What does this word mean?: Ask for a volunteer to define acoustics and give a reason why it is important. Ask for another volunteer to explain what acoustical engineers do, and give an example of a project on which an acoustical engineer would work.
Lesson Summary Assessment
What do we want to hear?: Tell the class that they are now acting as acoustical engineers who have be hired to design an orchestra hall. Make a list on the board of all the noises that the audience and performers will want to hear, and another list of all the noises they will not want to hear. Discuss with the class how acoustical engineers need to know all about the properties of sound in order to create a listening environment that is pleasant for the audience and the people on stage.
(Ideas: Noises we do not want to hear: gum being chewed, people talking on cell phones, babies crying, people talking, people wiggling on their seats, people opening their programs, etc. Sounds we do want to hear: the music, singers, people talking on stage, etc.)
Lesson Extension Activities
Visit various rooms in the school (cafeteria, library, gym, etc.), and have the students shout their names and listen for the echoes. Talk about how and why different rooms absorb or reflect sound differently.
Check the internet for a local acoustical engineer and invite them to come speak to the class.
The next time your class is on a field trip, discuss with the students the acoustics of the building or room you are visiting.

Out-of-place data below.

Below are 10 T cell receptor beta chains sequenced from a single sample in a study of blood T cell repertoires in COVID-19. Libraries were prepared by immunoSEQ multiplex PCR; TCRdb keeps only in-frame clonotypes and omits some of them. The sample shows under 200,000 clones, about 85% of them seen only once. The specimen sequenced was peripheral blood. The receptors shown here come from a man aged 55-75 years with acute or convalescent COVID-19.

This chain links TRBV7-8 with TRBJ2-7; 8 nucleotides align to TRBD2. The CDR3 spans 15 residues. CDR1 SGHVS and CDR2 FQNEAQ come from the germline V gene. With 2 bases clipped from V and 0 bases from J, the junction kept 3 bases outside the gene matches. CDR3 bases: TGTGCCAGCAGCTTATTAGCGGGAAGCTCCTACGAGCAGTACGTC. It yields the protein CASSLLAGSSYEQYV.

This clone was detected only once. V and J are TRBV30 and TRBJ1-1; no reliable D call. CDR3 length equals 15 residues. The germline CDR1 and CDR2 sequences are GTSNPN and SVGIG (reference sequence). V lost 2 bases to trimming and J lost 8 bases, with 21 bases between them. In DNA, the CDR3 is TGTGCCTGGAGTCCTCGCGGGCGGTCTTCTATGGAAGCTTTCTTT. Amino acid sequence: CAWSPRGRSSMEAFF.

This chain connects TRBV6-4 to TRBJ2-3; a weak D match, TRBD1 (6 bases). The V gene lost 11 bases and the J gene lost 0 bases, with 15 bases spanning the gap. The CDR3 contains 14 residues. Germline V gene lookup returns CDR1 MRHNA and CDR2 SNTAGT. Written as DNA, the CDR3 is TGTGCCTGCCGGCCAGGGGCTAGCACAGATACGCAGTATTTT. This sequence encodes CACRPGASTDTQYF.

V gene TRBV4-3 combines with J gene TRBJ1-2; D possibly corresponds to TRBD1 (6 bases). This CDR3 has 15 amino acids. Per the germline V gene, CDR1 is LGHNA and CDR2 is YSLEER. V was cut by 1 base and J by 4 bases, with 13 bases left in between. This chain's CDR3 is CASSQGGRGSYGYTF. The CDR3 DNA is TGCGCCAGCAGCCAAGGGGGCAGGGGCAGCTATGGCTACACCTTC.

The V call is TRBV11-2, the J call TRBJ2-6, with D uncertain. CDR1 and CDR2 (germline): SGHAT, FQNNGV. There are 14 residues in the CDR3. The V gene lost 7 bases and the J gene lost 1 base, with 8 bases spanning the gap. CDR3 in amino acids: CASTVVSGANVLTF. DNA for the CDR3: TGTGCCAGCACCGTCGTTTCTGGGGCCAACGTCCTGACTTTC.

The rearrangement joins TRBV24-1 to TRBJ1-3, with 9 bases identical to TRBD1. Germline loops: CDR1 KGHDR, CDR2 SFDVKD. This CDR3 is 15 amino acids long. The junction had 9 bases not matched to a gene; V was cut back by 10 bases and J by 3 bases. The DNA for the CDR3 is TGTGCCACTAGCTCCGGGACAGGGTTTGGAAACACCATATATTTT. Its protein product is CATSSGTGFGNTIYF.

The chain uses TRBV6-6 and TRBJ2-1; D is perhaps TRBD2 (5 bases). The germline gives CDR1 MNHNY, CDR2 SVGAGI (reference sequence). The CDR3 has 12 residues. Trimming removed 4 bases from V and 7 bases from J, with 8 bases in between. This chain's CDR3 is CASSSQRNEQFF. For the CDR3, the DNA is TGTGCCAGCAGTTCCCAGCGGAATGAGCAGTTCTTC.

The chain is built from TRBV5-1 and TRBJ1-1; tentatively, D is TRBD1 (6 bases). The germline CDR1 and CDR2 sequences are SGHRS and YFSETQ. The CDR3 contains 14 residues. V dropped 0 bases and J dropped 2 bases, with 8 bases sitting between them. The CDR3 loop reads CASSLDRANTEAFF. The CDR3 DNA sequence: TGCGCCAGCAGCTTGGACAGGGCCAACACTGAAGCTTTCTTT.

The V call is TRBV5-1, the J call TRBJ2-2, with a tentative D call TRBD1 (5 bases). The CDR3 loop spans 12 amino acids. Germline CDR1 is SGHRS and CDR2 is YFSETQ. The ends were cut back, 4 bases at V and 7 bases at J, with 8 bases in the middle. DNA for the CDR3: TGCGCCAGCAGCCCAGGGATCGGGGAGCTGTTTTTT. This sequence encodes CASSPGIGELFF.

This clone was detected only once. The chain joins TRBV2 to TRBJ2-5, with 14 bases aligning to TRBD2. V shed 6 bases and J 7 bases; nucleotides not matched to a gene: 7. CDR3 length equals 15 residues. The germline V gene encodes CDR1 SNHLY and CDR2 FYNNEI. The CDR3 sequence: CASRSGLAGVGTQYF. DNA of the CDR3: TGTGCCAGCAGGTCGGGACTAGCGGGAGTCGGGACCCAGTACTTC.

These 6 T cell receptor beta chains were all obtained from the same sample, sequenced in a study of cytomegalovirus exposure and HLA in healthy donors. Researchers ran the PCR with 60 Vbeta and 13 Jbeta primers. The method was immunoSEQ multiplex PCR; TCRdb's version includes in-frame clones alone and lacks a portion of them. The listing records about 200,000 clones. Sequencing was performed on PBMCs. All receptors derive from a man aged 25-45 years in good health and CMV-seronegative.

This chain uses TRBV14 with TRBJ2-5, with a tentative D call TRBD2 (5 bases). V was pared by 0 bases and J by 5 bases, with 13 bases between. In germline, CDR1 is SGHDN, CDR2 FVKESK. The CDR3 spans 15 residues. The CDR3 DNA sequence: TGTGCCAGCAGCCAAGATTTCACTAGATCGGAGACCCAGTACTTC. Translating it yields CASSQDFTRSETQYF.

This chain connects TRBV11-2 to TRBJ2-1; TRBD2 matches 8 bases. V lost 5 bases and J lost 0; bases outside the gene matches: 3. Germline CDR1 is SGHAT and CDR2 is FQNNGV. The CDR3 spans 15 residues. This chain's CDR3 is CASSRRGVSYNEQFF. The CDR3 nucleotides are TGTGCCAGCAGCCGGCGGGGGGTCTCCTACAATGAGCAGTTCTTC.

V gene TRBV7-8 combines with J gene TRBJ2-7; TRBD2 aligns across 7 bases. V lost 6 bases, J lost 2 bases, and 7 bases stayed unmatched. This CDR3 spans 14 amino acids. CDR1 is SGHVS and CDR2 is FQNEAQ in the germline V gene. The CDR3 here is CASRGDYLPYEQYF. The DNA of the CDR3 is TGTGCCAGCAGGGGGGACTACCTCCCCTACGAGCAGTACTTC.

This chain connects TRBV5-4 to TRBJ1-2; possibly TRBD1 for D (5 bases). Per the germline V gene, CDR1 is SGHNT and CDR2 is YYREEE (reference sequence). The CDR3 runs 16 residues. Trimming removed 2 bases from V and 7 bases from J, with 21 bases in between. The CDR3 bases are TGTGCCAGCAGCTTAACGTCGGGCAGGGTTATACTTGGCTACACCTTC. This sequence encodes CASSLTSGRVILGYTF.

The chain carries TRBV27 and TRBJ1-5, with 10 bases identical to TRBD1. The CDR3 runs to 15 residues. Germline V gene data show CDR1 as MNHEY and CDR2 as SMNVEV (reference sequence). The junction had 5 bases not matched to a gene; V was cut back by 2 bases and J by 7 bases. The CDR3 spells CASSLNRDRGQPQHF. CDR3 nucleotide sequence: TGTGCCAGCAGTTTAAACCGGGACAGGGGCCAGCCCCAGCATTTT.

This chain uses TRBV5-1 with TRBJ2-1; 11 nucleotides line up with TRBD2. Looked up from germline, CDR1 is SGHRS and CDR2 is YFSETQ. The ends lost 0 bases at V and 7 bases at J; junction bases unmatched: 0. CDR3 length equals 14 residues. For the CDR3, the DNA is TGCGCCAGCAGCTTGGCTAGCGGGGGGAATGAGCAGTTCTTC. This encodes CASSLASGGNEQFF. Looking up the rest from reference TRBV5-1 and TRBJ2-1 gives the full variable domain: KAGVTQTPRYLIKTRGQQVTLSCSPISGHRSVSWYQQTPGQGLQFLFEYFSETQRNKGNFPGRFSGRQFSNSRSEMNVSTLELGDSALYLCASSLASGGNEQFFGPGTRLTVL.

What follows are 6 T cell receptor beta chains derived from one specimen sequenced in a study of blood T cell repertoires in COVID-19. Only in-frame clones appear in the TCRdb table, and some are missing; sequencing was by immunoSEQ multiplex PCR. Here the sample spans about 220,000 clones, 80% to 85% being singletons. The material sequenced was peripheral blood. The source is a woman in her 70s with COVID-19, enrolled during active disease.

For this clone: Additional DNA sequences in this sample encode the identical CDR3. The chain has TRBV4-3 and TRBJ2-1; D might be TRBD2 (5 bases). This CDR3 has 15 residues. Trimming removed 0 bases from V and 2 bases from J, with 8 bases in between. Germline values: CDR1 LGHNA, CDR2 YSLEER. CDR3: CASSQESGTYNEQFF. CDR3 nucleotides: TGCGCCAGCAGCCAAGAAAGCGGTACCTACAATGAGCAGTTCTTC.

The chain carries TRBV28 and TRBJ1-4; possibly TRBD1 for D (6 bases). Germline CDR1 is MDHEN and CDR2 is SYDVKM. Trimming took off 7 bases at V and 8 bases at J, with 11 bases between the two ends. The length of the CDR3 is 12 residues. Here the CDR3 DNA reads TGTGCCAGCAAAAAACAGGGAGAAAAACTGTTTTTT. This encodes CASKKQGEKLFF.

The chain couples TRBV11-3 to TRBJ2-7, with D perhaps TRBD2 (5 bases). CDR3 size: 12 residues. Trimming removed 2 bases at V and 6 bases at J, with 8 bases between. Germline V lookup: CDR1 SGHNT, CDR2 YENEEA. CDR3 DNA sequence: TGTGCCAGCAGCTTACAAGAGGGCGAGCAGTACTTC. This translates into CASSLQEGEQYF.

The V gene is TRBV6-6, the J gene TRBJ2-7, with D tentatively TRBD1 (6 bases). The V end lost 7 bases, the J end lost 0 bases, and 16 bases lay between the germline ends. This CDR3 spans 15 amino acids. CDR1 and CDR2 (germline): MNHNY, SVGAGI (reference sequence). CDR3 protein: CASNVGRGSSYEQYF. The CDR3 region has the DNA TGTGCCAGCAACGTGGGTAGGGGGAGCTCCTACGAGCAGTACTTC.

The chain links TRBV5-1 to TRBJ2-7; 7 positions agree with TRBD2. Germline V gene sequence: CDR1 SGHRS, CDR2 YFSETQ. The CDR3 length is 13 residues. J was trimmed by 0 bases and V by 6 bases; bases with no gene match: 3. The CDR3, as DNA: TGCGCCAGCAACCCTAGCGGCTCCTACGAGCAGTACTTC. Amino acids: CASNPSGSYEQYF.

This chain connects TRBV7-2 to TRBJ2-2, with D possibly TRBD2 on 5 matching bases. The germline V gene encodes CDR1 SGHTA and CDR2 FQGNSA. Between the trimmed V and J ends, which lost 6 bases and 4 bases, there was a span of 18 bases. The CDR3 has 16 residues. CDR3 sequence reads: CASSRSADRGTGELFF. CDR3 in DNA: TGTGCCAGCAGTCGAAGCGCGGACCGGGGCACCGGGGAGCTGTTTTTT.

Additional Multimedia Support
These sound files show the differences between someone speaking and clapping in a carpeted vs. uncarpeted room: http://www.acs.psu.edu/drussell/Demos/RT60/RT60.html
City of Albuquerque, "KiMo Theatre," accessed February 22, 2007. http://www.cabq.gov/kimo/pictures.html
Russel, Dan, 1999. KetterlingUniversity Applied Physics, Acoustics Animations, "Reverberation in a Small Room," accessed February 22, 2007. http://www.acs.psu.edu/drussell/Demos/RT60/RT60.html
TechTarget, Whatis?com, Electronics, "decibel," 2007, accessed February 22, 2007. http://searchsmb.techtarget.com/sDefinition/0,,sid44_gci213525,00.html
U.S. Department of Labor, Occupational Safety & Health Administration, Safety and Health Topics, Woodworking, "Production: Noise," accessed February 22, 2007. http://www.osha.gov
ContributorsTeresa Ellis; Frank Burkholder; Abigail Watrous; Janet Yowell
Copyright© 2007 by Regents of the University of Colorado.
Supporting ProgramIntegrated Teaching and Learning Program, College of Engineering, University of Colorado Boulder
The contents of these digital library curricula were developed by the Integrated Teaching and Learning Program under National Science Foundation GK-12 grant no. 0338326. However, these contents do not necessarily represent the policies of the National Science Foundation, and you should not assume endorsement by the federal government.
Last modified: August 16, 2017